Post-Finney, doubt is being raised about the use of S96A in this way.  Given that the Court of Appeal recently confirmed in the Fulford case that S96A may be used to make non-material changes to reserved matters approvals, concerns about non-material changes to the planning permission itself (whether the description of development, the conditions or the informatives) need to be put in perspective. 

The real issue for S96A, which is not legal, is whether:

  • as a matter of planning judgement there are land use planning effects that make the change material; and
  • there is an adequate information base to make that assessment.

If this begins to become a blocker to sensible changes to schemes to get them off the ground, Government should issue guidance confirming this position to avoid decelerating planning at a time when it is trying to speed it up.

Reserved Matters approval can be amended

In R (on the Application of Fulford Parish Council) v City of York Council [2019] EWCA Civ 1359 the Court of Appeal has generously confirmed that the statutory power conferred by section 96A of the Town and Country Planning Act (“the Act”) to make non-material changes to a planning permission includes the power to make non-material changes to conditional approvals of reserved matters.

Persimmon Homes’ outline planning permission was granted for approximately 700 dwellings subject to a large number of conditions.  A conditional approval of a reserved matters application was granted by York City Council that included the requirement to submit for approval a detailed Bat Mitigation Strategy prior to any development taking place.  York City Council then approved an application for a non-material amendment that permitted changes to the bat house types and layouts, and changes to the strategy.  In response, Fulford Parish Council brought a judicial review on the basis that section 96A’s statutory power is limited to making non-material amendments to “planning permissions”, and the approval of reserved matters did not constitute a “planning permission”.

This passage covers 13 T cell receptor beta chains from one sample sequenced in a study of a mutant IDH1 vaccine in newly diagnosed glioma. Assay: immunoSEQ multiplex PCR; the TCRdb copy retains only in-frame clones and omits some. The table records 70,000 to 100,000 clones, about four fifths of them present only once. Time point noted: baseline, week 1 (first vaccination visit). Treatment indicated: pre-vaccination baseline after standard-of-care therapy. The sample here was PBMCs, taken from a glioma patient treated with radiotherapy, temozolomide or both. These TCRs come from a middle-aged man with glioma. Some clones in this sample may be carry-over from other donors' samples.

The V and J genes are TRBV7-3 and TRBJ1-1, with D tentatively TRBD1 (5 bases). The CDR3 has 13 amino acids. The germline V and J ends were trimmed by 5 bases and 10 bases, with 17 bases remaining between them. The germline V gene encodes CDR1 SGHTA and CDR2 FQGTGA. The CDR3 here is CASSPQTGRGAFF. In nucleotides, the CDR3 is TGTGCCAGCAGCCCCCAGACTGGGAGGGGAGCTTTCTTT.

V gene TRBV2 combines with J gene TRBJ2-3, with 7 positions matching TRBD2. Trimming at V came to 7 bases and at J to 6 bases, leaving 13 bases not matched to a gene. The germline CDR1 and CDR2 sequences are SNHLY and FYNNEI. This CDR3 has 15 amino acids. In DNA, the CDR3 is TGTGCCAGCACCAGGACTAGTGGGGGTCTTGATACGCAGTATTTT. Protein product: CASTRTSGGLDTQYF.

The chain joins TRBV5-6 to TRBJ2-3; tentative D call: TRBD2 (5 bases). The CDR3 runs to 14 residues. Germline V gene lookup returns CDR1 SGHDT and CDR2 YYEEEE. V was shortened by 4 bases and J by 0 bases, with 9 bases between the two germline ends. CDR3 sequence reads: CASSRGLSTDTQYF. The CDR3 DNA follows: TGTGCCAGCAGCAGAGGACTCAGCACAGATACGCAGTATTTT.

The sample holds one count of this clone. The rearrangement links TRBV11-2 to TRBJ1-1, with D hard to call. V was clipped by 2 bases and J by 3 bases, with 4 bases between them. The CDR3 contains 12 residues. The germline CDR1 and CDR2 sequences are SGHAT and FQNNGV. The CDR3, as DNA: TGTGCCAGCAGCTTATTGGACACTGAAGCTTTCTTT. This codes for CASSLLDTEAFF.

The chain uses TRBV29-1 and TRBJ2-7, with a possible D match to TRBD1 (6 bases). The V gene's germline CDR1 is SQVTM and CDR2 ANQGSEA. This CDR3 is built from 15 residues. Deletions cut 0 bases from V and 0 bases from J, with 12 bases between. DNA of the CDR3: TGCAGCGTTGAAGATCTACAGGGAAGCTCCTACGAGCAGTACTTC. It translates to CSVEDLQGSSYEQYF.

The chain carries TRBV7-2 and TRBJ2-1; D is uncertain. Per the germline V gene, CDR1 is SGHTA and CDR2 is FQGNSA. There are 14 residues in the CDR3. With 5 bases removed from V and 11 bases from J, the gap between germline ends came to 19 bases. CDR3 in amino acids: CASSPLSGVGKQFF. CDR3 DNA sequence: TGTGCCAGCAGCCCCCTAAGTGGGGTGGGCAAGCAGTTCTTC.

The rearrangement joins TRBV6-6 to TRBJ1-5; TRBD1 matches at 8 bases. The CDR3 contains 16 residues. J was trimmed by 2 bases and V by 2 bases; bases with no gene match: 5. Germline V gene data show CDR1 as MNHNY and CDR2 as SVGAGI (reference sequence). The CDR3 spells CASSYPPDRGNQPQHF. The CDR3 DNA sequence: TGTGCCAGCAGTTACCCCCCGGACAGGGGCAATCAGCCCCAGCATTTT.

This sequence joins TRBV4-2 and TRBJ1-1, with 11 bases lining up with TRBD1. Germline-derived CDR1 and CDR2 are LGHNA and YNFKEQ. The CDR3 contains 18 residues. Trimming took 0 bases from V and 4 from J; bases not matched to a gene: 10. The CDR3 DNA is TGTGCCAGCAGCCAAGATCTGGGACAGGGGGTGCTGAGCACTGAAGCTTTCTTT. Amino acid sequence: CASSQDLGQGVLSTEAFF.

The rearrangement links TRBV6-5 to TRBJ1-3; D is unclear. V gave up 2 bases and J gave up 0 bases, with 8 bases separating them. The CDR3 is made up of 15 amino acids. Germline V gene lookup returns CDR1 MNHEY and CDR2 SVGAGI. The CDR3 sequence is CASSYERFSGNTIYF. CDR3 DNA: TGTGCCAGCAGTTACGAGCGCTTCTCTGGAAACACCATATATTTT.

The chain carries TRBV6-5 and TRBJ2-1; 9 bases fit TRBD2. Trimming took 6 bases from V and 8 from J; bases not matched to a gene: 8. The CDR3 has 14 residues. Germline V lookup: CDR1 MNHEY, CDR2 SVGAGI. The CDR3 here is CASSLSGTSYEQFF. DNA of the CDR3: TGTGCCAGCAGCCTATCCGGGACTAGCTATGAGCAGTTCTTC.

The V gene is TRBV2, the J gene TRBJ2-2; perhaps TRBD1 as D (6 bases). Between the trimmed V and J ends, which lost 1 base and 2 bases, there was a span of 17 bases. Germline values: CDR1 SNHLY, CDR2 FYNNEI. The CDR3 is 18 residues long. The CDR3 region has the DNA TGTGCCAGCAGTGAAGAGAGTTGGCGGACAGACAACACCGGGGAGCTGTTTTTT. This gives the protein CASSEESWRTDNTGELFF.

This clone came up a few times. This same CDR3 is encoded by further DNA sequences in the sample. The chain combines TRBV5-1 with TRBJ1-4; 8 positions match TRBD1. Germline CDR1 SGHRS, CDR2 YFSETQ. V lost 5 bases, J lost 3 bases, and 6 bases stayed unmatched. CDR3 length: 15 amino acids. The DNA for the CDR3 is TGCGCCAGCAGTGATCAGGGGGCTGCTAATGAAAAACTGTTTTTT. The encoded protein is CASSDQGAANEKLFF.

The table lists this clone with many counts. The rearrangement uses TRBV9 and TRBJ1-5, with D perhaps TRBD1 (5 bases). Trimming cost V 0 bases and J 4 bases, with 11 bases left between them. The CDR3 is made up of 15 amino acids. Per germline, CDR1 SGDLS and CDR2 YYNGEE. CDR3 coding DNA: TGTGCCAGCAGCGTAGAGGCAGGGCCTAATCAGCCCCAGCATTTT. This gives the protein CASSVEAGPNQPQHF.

Referring to the primary source of the power to grant planning permission (s.70(1) of the Act), the court decided that the grant of outline planning permission is the grant of planning permission defined by the Act and since the grant is “subject to” conditions, the conditions must be seen as an intrinsic part of the grant; therefore the conditional approval of a reserved matters application is itself a condition to which the planning permission has been granted. 

In the court’s judgment:

  1. the “planning permission” referred to in s.96A refers to a package consisting of the grant of planning permission itself, together with any conditions to which it is subject, whether the conditions are imposed at the time of the grant or subsequently; and
  2. the application for an amendment to an approval (or conditional approval) of reserved matters is an application for the alteration of an existing condition, which is expressly permitted by s.96A(3)(b).

Importantly, the court stressed that the power under s.96A is restricted to non-material changes otherwise the need for public participation will again be required and the change will be outside of the powers of s.96A.

Whilst this judgment will be welcomed by developers, a word of caution –  as the term “non-material change” is not defined by the Act it will be important for both developers and local planning authorities to consider sensibly whether proposed scheme amendments can rightly be classified as “non-material changes” especially in those situations where there is organised local opposition to a proposal.  One possible, and ironic, outcome of the case is that authorities become even more cautious about what they will accept as non material amendments.